5. Remain flexible: While I’ve concentrated on the importance of planning ahead, it is also important to be flexible and respond to topical subjects as and when they arise. This will keep your blog fresh and ensure readers come back regularly.

There you go – it is now my pledge to follow my own advice to the letter and blog regularly.

Happy blogging, if you have any tips please feel free to comment below.

Getting Social Media Write

As a B2B PR professional the written word is my main tool of the trade (ok and the ability to talk endlessly!) so I thought it was just me that got annoyed by the amount of spelling and grammar mistakes on social media platforms but apparently not. I read a great piece on Fresh
Business Thinking
the other day professing how much it grated on the author too.

Yes, yes I know that on Twitter you only get 140 characters and I don’t mind a few abbreviations to get the point across and I am not that old that I don’t appreciate the fact that it’s supposed to be a more casual form of communication. But surely that doesn’t excuse a poor grasp of the English language and over use of punctuation?!

Personally, I think it’s particularly prevalent in the B2B arena – if you’re managing a company’s social media presence or using any platform for professional purposes then shouldn’t one of the main aims be to get your key messages across in an appropriate and eloquent manner? Building relationships is a key element of social media but would you trust a firm of solicitors, for example that couldn’t spot a typo in their LinkedIn profile? You get my point so my top tip and one that I feel like shouting at my computer screen sometimes is:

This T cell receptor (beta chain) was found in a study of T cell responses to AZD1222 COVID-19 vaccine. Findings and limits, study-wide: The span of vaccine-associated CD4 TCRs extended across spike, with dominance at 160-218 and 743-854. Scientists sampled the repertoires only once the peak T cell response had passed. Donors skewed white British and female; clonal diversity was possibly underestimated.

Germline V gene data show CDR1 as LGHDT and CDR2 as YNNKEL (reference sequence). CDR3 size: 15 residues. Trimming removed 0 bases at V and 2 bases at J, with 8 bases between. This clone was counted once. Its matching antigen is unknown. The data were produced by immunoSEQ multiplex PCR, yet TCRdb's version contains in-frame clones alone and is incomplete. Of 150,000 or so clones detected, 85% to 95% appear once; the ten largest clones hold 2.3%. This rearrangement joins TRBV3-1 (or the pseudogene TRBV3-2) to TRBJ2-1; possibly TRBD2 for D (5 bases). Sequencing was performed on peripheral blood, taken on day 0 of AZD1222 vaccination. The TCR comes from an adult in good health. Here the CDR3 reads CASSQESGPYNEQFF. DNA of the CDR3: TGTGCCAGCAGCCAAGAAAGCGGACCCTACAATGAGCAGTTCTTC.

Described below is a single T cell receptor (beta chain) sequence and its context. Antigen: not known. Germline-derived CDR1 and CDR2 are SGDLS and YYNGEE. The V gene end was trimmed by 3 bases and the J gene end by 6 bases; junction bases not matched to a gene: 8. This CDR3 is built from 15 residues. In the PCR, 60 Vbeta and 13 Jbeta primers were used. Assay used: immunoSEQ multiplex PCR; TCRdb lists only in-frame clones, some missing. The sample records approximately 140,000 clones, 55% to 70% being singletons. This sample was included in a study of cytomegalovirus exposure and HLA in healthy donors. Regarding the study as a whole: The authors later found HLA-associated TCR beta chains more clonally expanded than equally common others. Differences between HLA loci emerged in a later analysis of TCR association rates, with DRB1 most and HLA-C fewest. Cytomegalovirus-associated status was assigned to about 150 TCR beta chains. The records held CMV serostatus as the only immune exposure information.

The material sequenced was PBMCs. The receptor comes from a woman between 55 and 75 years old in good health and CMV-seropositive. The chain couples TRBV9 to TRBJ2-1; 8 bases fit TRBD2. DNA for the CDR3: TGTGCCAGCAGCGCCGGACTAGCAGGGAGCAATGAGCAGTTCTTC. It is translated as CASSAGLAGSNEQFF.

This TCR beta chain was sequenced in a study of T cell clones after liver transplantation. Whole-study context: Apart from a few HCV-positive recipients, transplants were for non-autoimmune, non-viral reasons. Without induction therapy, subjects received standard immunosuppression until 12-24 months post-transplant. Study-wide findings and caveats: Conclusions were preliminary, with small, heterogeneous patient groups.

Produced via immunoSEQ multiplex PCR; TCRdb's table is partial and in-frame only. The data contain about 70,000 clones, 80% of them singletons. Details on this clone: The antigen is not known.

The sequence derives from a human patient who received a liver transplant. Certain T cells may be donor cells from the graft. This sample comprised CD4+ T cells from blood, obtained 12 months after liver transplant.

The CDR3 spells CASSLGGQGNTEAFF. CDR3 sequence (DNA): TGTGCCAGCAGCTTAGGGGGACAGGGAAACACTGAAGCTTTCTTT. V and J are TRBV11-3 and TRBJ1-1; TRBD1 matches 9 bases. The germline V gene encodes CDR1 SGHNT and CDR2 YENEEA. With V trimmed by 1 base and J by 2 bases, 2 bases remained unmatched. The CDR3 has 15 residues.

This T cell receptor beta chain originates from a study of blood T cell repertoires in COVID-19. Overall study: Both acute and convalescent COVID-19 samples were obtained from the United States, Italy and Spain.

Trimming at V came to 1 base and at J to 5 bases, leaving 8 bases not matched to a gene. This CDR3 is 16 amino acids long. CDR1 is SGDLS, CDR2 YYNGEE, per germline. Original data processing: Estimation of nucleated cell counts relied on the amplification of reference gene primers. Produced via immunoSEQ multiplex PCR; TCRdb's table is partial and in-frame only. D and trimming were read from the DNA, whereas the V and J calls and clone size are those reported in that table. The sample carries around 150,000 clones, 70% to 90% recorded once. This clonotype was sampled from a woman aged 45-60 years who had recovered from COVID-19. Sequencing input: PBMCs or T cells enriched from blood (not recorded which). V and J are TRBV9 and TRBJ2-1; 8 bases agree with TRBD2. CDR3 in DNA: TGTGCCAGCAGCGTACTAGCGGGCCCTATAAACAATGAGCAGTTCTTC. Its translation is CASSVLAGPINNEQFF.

Social media is another marketing channel, treat it in the same way you would an e-shot or brochure – proof read the copy!

It’s important to remember that all the little things combined form your online reputation – don’t fall at the first hurdle. I’d be interested to hear other people’s comments on this subject so tweet me @deegoldstraw.

Ensuring your online marcomms comply with ASA regulations

As of 1st March the Advertising Standards Authority (ASA) started to regulate marketing communications (marcomms) on websites and that includes blogs and social media sites too. This means the UK Code of Non-broadcast Advertising, Sales Promotion and Direct Marketing (the CAP Code) applies in full to any marketing messages online.

A time to worry? Or a time to give your online marcomms a once over? Fear not, it can only be a positive for online marketing as it brings it in line with the rules that apply to offline media. Put simply it is a crackdown on the crazy promises that are made by some unscrupulous traders, as a result trust in online marketing should increase.

Here are a couple of points to consider:

  1. Know what on your site constitutes marcomms: it’s not just the obvious large adverts but also subtle claims about products or services or delighted customer testimonials that aren’t quite true that could fall foul of the regulations.
  2. Check your social media platforms: as the rules apply to sites such as Facebook and Twitter too, don’t make any unsubstantiated claims about your products or services. Instead engage followers in industry debate or comments on issues in the news.
  3. Keep an eye on your blog too: especially as it is one of the most informal parts of your website it can be easy to slip up. Do talk about your products or services’ benefits but only if they are true and can be substantiated.

I hope that goes someway to helping you understand what the new regulations mean – in conclusion just make sure that everything you write online is truthful, transparent and not likely to mislead or offend.